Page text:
"Charms, Dangles, Bells & Whistles" Workshop

by Connie Fox

November 1st & 2nd, 2008

Written by Gail and Carl Pitts

The first weekend in November Connie Fox visited the Old Pueblo to teach her wire workshop, “Charms, Dangles, Bells & Whistles”. Connie has been making jewelry since 1996. Her "former life" was spent as a psychotherapist in private practice. Once she encountered the enticing world of jewelry making she gradually transitioned into a full time jewelry career. Connie's introduction to jewelry was focused on wire working and later she expanded her horizons by studying metalsmithing. She teaches wirework, cold connections and metalsmithing techniques in her studio in San Diego, California (www.conniefox.com).


Connie began the workshop with a discussion of how a “nice” piece of jewelry can be transformed into a very special piece by applying color theory to the design.  This photo shows Connie explaining the use of the 12 Hue Color Wheel to create color harmony as Mary, Jan and Pat look on.

Connie demonstrated the three choices for making the foundation chain for the bracelet: the “garage door spring”, the “figure 8” and the “s-hook”.  Each student made a practice sample of each of the three styles and chose the one they would use to make their bracelet.

Connie then began describing and demonstrating how to create the fourteen different charms for the bracelet:

  1. Double Vision Spiral
  2. Spiral Bail
  3. Lombard Street (it reminded Connie of the winding Lombard Street in San Francisco)
  4. Bell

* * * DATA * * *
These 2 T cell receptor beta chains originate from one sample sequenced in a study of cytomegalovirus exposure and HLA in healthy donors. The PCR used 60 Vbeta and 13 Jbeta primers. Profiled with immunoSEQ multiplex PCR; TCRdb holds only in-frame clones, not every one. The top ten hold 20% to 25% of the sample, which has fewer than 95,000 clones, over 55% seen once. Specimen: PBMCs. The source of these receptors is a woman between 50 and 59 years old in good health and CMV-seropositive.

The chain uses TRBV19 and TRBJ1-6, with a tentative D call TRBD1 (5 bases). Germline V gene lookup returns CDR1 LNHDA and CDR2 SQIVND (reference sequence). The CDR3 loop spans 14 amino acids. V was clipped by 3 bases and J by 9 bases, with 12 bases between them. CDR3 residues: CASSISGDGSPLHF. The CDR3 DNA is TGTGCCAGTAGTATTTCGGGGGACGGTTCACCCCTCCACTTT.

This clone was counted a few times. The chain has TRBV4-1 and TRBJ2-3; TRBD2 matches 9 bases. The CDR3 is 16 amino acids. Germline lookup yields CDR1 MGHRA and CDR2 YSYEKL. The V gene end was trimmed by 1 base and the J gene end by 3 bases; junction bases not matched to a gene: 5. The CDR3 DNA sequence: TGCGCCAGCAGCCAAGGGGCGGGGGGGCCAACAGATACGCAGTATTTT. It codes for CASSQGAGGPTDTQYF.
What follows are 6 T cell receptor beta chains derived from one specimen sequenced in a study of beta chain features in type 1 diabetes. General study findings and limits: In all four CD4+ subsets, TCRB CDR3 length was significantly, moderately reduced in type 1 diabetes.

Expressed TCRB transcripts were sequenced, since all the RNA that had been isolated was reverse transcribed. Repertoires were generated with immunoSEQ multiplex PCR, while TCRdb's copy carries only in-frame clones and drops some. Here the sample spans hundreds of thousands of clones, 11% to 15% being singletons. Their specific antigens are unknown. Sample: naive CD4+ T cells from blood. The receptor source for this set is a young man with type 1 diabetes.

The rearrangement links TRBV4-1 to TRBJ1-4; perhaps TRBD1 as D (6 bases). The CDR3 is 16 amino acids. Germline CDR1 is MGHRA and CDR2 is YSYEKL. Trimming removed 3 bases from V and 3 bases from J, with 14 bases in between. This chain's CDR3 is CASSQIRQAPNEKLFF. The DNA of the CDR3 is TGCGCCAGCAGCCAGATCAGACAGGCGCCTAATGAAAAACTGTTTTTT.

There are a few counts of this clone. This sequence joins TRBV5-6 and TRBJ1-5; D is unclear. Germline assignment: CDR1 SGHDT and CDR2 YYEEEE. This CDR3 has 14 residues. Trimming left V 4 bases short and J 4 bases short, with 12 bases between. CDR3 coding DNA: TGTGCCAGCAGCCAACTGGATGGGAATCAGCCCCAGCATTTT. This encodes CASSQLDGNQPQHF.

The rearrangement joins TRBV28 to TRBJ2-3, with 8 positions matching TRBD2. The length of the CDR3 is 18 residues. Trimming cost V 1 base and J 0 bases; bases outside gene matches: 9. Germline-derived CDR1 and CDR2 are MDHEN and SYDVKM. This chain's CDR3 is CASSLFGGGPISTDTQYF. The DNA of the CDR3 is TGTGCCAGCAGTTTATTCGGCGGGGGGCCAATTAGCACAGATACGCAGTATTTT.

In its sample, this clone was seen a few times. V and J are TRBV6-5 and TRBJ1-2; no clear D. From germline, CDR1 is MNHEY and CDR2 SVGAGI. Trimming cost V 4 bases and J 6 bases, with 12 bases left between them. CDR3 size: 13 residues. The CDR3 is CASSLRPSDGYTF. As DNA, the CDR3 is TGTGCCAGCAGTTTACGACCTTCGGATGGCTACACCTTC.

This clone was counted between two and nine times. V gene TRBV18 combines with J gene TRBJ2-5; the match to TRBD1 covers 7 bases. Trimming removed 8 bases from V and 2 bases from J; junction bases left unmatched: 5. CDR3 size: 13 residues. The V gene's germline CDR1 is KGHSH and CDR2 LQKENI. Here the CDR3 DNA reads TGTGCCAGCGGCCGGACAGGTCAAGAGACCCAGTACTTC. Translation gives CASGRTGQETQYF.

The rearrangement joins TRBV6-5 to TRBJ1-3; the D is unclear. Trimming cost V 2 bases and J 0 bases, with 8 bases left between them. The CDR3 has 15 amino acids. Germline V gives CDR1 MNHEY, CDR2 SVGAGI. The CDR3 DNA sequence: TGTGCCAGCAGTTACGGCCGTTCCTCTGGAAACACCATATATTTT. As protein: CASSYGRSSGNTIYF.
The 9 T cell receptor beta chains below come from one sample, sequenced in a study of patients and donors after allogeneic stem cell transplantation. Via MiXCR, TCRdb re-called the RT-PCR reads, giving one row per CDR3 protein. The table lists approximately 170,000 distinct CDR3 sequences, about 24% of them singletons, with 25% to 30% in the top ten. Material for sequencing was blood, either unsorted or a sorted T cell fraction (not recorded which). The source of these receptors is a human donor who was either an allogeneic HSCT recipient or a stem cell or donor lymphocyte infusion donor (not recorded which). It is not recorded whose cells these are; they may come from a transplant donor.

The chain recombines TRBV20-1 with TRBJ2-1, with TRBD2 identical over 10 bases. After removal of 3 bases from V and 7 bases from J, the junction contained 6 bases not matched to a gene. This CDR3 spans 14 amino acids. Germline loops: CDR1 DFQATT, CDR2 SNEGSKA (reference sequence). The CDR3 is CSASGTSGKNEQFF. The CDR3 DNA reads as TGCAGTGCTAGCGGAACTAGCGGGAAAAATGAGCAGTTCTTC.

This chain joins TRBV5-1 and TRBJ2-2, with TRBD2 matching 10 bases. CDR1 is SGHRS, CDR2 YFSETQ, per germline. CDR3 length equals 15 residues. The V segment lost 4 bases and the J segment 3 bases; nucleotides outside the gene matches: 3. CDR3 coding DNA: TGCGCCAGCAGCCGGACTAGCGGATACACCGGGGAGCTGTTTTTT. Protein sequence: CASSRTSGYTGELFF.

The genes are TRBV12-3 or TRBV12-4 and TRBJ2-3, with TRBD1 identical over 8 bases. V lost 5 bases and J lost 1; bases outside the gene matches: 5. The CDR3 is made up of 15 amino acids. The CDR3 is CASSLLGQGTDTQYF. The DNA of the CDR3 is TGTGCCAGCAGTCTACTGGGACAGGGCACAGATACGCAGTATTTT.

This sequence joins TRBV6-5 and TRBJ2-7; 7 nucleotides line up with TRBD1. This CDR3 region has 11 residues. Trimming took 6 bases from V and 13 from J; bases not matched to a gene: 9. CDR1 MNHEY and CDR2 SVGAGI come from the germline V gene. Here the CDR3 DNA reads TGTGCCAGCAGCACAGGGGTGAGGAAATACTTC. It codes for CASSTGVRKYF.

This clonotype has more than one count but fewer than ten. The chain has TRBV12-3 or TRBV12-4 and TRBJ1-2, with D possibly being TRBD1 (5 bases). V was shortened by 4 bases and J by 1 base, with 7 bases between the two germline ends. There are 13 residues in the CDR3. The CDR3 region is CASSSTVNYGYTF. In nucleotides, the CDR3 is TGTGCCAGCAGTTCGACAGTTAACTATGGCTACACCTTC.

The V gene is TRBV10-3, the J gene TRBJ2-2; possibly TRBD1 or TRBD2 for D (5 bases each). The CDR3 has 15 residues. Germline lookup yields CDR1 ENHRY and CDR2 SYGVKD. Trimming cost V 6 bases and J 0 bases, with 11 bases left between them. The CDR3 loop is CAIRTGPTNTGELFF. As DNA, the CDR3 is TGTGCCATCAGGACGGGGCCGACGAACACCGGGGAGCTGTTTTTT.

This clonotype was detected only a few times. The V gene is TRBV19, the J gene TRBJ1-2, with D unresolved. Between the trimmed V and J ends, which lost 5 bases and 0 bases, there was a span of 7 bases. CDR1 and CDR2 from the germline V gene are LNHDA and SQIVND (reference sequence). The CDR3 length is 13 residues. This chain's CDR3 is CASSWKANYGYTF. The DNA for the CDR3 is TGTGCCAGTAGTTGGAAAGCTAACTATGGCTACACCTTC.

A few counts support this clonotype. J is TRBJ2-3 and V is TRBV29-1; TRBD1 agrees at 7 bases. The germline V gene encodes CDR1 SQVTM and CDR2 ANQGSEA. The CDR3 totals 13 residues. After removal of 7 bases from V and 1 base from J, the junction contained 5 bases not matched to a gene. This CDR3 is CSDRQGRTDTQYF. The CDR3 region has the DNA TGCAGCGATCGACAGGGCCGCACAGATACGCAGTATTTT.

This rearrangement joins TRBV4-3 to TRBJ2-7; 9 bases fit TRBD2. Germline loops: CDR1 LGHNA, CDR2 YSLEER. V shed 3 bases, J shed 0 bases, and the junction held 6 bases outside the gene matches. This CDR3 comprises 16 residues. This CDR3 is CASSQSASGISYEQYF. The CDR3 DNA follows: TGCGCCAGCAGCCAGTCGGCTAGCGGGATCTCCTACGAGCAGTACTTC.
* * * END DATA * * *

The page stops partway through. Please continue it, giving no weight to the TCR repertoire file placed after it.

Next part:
5. Charming Head Pin
  6. Twilight Zone
  7. Baby Acorn
  8. Mustache
  9. Larks Head Bail
  10. Unicycle
  11. Haagen Dazs (it looks like an ice cream cone)
  12. Figure 8 Headpin
  13. J-dangle
  14. Swan Clasp

(Connie – how did you come up with some of these names???)


The photo shows Connie using the video camera and monitor to demonstrate creation of one of the charms. 



Here we see Linda and Cindy diligently working on charms for their bracelets.

CONNIE FOX-05.jpgThis picture shows Lyle’s samples of the three foundation chain components and the swan clasp (far right) and some of her charms.

Six of the fourteen bead patterns were all-metal while eight of the patterns included colored beads.  The students used the color theory they had learned earlier in the class to choose their beads and the layout of their charms to give color harmony to their bracelet.


This picture shows one of Connie’s sample bracelets that used the “garage door spring” style for the foundation bracelet. 

Jeanne Jerousek-McAninch provided the photographs presented here.

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